There’s no such thing as perfect music. We’re reminded of that fact whenever someone gets close. João Gilberto, the bossa nova mapmaker who died on Saturday in Rio de Janeiro at 88, spent the greatest years of his musical life right there, singing softly to the edge.
His voice was one of the most intimate sounds of the 20th century — more melodic than a sigh, more rhythmic than chitchat, only just barely. Every syllable that appeared on his lips carried an air of effortlessness, but Gilberto had worked hard to locate that sacred place where a human breath becomes music. It gave his ballads their focus, their circumspection, their secret rigor. Were it not for Gilberto’s mindfulness, the big-time sensuality of bossa nova probably would have hit this planet like a satin pillow. Instead, the sound went off like a noiseless bomb in Brazil, changing the nation’s musical identity in an overnight kind of way. Over here in the United States, bossa nova became a full-blown phenomenon with the runaway success of Gilberto’s 1964 album with jazz saxophonist Stan Getz.
But in the years that followed, Gilberto’s bossa nova cooled from a craze into a mystery. How could such clean, legible music feel so utterly unknowable? Fellow bossa nova architect Antônio Carlos Jobim once reportedly explained that the fundamental grace of a João Gilberto performance exists in the tension between mouth and fingertips. “He was pulling the guitar in one way and singing the other way,” Jobim said. “It created a third thing that was profound.”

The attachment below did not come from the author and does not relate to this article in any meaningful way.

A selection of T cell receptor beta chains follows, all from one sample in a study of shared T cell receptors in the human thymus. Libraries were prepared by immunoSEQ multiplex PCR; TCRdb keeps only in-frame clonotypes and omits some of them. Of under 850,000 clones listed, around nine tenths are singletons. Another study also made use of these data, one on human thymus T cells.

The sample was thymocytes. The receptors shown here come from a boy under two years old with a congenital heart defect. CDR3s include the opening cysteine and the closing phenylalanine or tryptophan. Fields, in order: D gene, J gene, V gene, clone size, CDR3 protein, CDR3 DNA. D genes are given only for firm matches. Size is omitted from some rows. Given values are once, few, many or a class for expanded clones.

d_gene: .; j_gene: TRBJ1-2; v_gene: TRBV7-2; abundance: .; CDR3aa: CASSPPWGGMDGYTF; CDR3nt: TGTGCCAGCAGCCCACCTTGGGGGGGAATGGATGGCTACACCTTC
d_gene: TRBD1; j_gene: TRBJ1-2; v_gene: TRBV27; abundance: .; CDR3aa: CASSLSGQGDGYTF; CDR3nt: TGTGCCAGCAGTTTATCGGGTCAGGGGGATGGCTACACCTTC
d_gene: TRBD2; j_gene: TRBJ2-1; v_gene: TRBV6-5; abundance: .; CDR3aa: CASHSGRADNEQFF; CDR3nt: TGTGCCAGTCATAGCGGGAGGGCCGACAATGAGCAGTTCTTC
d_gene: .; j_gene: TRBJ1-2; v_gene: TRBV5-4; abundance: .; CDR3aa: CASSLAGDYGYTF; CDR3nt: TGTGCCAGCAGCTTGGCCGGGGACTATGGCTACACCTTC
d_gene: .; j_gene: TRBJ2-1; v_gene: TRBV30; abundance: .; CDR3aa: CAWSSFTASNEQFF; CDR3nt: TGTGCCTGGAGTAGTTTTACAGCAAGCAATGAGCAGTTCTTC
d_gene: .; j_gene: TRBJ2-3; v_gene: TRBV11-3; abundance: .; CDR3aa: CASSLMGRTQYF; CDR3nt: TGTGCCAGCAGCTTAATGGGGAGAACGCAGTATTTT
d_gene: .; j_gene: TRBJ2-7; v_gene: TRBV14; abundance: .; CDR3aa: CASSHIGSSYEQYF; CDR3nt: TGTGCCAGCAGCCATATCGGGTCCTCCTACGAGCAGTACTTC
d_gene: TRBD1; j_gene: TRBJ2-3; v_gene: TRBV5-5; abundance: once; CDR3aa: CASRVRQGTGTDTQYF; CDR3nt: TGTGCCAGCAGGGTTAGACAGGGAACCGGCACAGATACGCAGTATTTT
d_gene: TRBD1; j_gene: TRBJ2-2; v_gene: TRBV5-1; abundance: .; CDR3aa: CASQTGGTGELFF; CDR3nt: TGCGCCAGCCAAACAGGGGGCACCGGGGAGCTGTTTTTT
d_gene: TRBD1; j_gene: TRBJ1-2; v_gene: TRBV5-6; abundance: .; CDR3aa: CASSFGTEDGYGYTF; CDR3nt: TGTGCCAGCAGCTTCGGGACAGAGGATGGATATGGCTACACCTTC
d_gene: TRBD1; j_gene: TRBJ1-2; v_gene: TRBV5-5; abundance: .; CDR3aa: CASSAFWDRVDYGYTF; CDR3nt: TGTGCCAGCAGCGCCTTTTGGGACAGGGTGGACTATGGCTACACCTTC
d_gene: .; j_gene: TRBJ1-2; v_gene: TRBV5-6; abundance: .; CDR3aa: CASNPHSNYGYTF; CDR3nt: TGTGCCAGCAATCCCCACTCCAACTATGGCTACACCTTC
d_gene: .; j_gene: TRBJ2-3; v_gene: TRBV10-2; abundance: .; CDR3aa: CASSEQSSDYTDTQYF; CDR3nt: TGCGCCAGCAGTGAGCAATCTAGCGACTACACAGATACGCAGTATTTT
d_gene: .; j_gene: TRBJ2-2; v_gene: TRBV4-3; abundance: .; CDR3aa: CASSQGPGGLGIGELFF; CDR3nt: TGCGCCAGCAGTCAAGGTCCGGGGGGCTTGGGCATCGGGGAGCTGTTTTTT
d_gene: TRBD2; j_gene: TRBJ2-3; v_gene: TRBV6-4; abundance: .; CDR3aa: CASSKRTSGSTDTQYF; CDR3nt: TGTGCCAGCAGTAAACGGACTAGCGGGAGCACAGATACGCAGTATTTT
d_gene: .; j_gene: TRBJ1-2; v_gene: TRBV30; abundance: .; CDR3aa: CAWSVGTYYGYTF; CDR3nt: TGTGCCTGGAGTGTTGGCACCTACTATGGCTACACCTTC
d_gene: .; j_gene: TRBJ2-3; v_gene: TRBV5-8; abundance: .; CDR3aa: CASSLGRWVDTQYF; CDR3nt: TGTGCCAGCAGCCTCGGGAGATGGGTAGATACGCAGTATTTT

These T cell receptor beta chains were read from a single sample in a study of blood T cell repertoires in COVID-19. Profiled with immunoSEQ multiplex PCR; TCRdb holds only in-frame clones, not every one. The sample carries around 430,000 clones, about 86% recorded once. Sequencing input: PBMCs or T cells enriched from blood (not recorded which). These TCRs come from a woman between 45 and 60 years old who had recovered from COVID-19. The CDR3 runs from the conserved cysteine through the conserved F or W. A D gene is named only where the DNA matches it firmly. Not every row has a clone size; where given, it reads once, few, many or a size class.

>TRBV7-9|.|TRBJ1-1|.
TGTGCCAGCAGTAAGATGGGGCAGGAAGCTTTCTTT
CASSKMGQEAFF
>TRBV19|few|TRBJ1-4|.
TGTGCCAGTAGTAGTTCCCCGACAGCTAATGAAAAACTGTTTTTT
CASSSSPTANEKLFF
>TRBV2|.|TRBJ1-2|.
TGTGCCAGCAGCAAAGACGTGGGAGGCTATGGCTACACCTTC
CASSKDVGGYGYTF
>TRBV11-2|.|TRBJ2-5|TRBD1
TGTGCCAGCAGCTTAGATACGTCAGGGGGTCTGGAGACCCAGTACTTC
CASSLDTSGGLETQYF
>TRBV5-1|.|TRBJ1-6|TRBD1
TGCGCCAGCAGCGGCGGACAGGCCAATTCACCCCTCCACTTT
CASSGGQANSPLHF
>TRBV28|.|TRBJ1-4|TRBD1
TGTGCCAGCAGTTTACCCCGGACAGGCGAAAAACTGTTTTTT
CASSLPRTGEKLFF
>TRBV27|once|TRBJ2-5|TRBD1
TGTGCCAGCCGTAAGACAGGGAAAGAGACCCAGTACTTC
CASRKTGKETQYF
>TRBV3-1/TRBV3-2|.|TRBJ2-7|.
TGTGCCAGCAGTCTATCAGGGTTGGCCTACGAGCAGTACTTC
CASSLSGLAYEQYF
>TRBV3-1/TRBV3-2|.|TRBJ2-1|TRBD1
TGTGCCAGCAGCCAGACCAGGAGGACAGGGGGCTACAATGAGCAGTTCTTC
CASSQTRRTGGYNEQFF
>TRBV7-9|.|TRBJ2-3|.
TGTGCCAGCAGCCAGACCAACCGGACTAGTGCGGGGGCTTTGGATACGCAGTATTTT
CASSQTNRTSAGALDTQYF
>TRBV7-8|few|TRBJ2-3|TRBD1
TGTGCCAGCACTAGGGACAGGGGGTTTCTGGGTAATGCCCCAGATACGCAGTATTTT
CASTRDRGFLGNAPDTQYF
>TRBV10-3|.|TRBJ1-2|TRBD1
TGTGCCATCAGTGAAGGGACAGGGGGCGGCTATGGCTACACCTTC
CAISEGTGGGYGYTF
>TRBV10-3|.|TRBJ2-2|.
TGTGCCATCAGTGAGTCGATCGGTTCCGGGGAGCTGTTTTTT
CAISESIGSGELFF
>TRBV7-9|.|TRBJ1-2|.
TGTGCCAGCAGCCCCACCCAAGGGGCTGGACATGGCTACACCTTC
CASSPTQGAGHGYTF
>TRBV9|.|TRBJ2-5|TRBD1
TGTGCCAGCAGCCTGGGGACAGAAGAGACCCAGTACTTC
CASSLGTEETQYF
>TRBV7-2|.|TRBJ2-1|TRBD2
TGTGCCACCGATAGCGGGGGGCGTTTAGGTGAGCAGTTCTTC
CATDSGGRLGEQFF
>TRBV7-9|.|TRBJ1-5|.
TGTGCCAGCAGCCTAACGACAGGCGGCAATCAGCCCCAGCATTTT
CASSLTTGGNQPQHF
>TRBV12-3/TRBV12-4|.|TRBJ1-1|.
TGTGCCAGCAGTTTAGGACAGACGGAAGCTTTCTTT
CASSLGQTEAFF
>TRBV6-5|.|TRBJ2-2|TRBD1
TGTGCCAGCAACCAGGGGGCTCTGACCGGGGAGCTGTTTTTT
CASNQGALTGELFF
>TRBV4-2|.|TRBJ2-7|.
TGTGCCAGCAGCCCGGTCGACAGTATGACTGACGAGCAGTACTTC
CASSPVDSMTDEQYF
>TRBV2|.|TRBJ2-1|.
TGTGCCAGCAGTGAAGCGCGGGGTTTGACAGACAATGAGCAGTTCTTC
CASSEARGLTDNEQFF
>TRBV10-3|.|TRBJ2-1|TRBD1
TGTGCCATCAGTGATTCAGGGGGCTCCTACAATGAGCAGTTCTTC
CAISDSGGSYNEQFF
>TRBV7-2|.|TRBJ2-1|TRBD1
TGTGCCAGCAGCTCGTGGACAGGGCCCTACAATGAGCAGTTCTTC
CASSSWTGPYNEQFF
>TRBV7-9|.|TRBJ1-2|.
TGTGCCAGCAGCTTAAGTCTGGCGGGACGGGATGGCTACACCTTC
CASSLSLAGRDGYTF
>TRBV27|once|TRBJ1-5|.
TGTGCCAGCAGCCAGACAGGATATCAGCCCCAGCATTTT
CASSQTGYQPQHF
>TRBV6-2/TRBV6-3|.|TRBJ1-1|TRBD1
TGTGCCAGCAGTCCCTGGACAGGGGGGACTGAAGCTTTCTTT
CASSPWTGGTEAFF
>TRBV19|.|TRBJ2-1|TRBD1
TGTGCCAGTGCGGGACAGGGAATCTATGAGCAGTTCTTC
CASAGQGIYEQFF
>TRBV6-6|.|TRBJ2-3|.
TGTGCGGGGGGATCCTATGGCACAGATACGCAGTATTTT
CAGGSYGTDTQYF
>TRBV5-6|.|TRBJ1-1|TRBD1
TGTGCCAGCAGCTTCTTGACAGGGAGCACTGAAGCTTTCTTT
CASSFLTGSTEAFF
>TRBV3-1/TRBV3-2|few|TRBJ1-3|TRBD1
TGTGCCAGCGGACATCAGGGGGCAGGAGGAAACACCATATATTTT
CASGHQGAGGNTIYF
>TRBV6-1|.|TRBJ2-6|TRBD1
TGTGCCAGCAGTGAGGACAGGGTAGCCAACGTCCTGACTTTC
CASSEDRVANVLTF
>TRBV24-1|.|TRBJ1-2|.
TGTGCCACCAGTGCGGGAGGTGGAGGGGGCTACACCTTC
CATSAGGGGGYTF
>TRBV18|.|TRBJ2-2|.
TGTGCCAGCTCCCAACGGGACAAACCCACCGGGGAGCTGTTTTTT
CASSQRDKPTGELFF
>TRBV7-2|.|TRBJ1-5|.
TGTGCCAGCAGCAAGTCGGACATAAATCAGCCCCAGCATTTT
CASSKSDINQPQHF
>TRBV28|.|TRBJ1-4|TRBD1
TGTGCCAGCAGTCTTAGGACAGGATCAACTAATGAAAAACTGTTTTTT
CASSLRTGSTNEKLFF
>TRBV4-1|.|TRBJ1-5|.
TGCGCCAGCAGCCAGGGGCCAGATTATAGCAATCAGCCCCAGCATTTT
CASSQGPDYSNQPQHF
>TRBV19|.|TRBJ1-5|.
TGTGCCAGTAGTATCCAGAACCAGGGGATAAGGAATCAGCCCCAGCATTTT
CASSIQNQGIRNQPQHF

Go back and listen to Gilberto sing his signature lullaby “Chega de Saudade” — in 1959, in 2000, or anytime in between — and that profound third force has the quiet power of nature itself. It’s as if this music is bound by the same tiny, subatomic force that prevents our material reality from floating apart.
Gilberto’s most astonishing album landed during that cooling period, a self-titled thing from 1973 that found him gently singing the songs of his most extroverted followers, including Caetano Veloso and Gilberto Gil. Even better were Gilberto’s original compositions, largely constructed from nonverbal hums and mumbles that seemed to be expounding the meaning of life. With these songs, the maestro figured out how to freight the breeze with an impossible amount of information. Instead of sweet nothings, sweet everything.
Here in the 21st century, we’re plugging little ear buds into our heads, inviting our music to shake the air inside of us. Intimacy feels like music’s most exciting frontier. Gilberto has already been there. The music he leaves behind becomes a prophecy, a map, a guiding force that we’re still only beginning to understand.